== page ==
The dangers of pharmaceuticals, insecticides for human health, the environment



With the presence of pharmaceuticals and insecticides in the environment becoming an emerging threat to human health and ecology, Cal State Fullerton environmental engineer Sudarshan Kurwadkar is on the hunt for solutions.

“We should be very concerned about the presence of bioactive compounds, such as antibiotics, hormones, endocrine disruptors and other drugs in the environment,” Kurwadkar said. “These compounds are designed to elicit a response at low levels of concentration. Thus, their presence in the aquatic environment has an immediate biological impact which is of great concern.

Kurwadkar recently delivered the inaugural L. Donald Shields Excellence in Scholarship and Creativity Award lecture titled “Environmental Occurrence of Contaminants of Emerging Interest – Human Health and Ecological Consequences”. He is the 2020 recipient of the university’s Shields Award, given to a faculty member for outstanding scholarship and/or creative activity.

The virtual conference took place during Research Week this spring, presented by the Office of Research and Sponsored Projects. Watch the conference below.

Kurwadkar, professor of civil and environmental engineering, explained how pharmaceuticals, including antibiotics, painkillers and hormones, commonly used in human therapy, end up in drinking water and water treatment systems. worn out. These systems are primarily designed to remove organic matter and are inadequate for removing low levels of pharmaceutical compounds, he explained.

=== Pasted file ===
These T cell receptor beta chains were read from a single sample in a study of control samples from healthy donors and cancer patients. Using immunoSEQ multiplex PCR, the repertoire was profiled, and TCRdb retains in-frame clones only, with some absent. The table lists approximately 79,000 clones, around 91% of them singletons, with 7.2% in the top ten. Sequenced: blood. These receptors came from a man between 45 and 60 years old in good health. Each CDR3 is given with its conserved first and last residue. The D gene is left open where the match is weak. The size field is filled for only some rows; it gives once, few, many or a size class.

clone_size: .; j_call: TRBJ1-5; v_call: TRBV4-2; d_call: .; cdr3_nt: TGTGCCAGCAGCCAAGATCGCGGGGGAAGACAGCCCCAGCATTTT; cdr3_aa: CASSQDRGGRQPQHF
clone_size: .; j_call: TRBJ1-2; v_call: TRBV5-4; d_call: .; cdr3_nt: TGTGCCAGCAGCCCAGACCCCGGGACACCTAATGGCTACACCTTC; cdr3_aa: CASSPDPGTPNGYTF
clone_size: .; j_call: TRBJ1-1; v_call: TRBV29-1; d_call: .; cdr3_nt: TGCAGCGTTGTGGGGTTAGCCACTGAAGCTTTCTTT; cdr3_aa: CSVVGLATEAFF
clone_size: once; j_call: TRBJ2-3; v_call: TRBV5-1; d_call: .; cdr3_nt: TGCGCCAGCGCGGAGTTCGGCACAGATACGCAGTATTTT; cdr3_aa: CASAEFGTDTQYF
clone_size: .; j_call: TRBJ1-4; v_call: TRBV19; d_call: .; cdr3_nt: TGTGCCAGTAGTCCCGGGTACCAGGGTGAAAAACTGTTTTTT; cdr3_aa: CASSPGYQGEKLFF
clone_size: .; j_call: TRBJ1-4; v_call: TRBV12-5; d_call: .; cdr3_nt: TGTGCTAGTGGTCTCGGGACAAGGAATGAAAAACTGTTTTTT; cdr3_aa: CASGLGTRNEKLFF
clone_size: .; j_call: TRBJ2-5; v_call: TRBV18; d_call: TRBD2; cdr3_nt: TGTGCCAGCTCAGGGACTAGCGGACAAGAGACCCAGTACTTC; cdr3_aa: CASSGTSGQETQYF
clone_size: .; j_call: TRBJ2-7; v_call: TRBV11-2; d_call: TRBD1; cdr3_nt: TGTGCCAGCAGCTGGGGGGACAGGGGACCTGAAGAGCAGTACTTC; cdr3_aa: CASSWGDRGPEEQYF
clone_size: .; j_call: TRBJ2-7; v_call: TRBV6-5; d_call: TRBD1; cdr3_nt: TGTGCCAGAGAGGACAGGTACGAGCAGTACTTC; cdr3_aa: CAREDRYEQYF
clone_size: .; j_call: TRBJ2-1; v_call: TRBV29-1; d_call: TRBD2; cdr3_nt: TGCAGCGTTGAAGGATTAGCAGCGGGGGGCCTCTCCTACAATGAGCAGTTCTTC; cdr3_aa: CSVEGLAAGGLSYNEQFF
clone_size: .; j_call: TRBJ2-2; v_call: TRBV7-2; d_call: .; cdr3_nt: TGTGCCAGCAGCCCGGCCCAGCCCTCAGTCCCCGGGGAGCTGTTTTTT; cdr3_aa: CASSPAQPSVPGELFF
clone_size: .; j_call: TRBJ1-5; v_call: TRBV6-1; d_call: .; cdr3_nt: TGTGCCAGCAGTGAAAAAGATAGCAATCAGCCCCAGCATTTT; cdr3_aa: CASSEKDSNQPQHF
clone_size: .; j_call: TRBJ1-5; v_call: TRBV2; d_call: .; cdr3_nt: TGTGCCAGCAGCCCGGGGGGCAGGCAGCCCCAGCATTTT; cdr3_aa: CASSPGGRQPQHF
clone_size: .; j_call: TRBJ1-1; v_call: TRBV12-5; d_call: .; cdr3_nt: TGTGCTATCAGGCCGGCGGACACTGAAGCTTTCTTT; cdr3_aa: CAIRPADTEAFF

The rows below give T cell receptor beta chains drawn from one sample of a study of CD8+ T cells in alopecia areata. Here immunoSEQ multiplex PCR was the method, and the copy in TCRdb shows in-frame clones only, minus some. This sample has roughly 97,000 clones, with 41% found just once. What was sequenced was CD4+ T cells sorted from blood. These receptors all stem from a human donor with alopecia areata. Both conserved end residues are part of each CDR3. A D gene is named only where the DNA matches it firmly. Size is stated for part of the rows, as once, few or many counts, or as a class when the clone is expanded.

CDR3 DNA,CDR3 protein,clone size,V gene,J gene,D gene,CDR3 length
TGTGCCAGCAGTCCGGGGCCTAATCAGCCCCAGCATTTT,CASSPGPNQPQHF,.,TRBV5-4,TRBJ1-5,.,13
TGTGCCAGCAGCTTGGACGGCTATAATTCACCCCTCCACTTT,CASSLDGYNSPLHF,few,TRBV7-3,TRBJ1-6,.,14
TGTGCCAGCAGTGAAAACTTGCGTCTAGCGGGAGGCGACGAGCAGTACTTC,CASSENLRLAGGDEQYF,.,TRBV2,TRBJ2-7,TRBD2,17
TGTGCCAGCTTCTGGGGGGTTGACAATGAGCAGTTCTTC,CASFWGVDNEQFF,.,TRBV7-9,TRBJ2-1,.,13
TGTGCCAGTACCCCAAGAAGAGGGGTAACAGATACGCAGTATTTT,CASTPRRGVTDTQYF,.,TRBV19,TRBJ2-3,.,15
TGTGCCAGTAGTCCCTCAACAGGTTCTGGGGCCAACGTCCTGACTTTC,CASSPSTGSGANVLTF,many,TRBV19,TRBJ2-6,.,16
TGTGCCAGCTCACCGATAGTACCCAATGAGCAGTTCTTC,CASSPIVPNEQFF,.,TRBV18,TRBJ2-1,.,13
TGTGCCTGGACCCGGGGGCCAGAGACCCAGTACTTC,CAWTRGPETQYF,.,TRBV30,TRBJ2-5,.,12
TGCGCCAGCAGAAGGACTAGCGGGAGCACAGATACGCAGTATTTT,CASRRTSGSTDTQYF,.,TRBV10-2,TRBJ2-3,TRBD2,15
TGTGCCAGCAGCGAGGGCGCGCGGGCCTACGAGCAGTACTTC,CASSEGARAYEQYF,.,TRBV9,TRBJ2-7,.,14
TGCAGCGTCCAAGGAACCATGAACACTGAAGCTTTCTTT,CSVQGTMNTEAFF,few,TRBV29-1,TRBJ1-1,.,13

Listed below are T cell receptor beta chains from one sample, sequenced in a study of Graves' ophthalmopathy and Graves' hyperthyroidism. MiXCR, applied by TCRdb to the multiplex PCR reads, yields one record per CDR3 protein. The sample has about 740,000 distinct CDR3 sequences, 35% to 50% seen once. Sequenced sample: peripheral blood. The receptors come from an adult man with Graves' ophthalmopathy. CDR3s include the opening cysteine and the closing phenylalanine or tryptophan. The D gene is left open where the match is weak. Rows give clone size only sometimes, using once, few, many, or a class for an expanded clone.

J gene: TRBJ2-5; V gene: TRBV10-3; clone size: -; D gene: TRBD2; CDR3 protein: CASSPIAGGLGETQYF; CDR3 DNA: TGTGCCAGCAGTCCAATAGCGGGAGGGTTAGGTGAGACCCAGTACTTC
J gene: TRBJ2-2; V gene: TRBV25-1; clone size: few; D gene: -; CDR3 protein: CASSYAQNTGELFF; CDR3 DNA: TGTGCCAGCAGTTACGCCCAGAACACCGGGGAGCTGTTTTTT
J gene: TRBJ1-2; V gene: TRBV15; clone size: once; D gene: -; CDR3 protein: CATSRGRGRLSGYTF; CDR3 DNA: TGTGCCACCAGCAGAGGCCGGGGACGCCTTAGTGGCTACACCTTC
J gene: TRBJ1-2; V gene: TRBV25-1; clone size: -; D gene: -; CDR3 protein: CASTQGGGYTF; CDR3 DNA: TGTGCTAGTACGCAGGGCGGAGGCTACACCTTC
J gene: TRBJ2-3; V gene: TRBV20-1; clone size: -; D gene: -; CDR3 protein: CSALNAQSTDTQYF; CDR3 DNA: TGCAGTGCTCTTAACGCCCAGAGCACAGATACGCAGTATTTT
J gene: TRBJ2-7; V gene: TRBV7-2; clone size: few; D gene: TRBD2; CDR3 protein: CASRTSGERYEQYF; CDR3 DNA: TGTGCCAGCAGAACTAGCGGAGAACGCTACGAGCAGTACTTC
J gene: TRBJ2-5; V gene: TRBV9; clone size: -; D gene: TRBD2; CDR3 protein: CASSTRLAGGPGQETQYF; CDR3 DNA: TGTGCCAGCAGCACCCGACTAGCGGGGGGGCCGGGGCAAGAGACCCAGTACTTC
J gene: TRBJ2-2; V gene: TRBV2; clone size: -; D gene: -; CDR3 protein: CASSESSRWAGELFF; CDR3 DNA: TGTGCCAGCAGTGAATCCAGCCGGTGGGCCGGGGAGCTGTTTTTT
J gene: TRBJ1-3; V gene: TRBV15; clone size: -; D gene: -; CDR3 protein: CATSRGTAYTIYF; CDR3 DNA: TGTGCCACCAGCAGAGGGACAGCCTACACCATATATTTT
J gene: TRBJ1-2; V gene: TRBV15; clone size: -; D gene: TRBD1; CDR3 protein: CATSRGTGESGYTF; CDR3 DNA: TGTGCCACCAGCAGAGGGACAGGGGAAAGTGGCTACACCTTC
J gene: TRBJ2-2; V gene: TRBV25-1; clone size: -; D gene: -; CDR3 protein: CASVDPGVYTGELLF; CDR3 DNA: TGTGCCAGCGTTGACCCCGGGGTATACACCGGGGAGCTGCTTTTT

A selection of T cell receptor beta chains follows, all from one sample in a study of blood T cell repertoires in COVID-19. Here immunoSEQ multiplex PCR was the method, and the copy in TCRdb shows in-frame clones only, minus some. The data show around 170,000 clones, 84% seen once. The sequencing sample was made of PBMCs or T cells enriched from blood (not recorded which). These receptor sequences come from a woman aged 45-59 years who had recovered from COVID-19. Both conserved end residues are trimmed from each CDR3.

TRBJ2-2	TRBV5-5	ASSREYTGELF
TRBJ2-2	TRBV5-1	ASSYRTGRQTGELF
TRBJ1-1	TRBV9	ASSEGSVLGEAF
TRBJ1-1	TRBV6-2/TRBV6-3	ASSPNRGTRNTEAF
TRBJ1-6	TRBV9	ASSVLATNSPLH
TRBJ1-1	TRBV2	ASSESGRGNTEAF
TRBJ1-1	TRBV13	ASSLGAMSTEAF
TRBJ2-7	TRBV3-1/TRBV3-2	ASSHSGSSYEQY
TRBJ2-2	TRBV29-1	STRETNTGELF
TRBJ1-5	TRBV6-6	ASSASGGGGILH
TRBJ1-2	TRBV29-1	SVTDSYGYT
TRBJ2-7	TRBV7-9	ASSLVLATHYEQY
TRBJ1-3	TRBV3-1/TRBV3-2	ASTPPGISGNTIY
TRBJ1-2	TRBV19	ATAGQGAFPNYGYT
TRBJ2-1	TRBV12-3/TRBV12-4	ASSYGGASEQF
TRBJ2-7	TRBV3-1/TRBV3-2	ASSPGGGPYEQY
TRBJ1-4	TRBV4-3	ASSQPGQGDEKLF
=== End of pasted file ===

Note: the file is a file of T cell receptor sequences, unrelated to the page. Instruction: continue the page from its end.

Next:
Likewise, insecticides used in vineyards, citrus orchards and other agricultural operations become part of the environment.

Graphic illustration of pharmaceuticals in the environment
This illustration shows the sources and pathways of bioactive compounds, such as pharmaceuticals, that enter the wastewater treatment system and eventually reach soil, groundwater, and surface water. The long-term persistence of these compounds in the environment potentially gives rise to superbugs that are resistant to the most common antibiotics.

“We need to stop creating pollution to begin with – instead of controlling pollution after the fact,” he said.

The main takeaways from Kurwadkar during his lecture are:

  • Pharmaceuticals are used in human and animal therapy. Poor sewage management and misuse, overconsumption and improper disposal of unused medicines have led to widespread contamination of soil, groundwater and surface water.
  • The presence of bioactive compounds such as antibiotics, hormones and analgesics could disrupt the ecology and spawn antimicrobial resistant microorganisms, called ARMs.
  • The growth of ARM is one of the top 10 global health issues with the potential to become a global epidemic if left unchecked.
  • Antimicrobials provide effective defense against opportunistic infections. The widespread presence of these compounds in the environment can wipe out our most common survival weapon: antibiotics.
  • Careful use in human and animal therapy and safe disposal of unused pharmaceuticals could prevent antimicrobial pollution in the environment.

Kurwadkar received a fellowship from the National Academies of Science, Engineering, and Medicine through its National Research Council Research Associate Programs. He is currently on sabbatical at the US Environmental Protection Agency in Oklahoma as a Senior Research Associate. In this role, he studies the remediation of chromium (VI) in groundwater, which was the focus of the film “Erin Brockovich”. The film documents widespread chrome pollution in Hinkley, a town in southern California.

“We are focusing on the use of zero-valent iron as a potential amendment for the permeable reactive barrier to reduce chromium concentration in groundwater,” said Kurwadkar, who started his year-long fellowship last January. .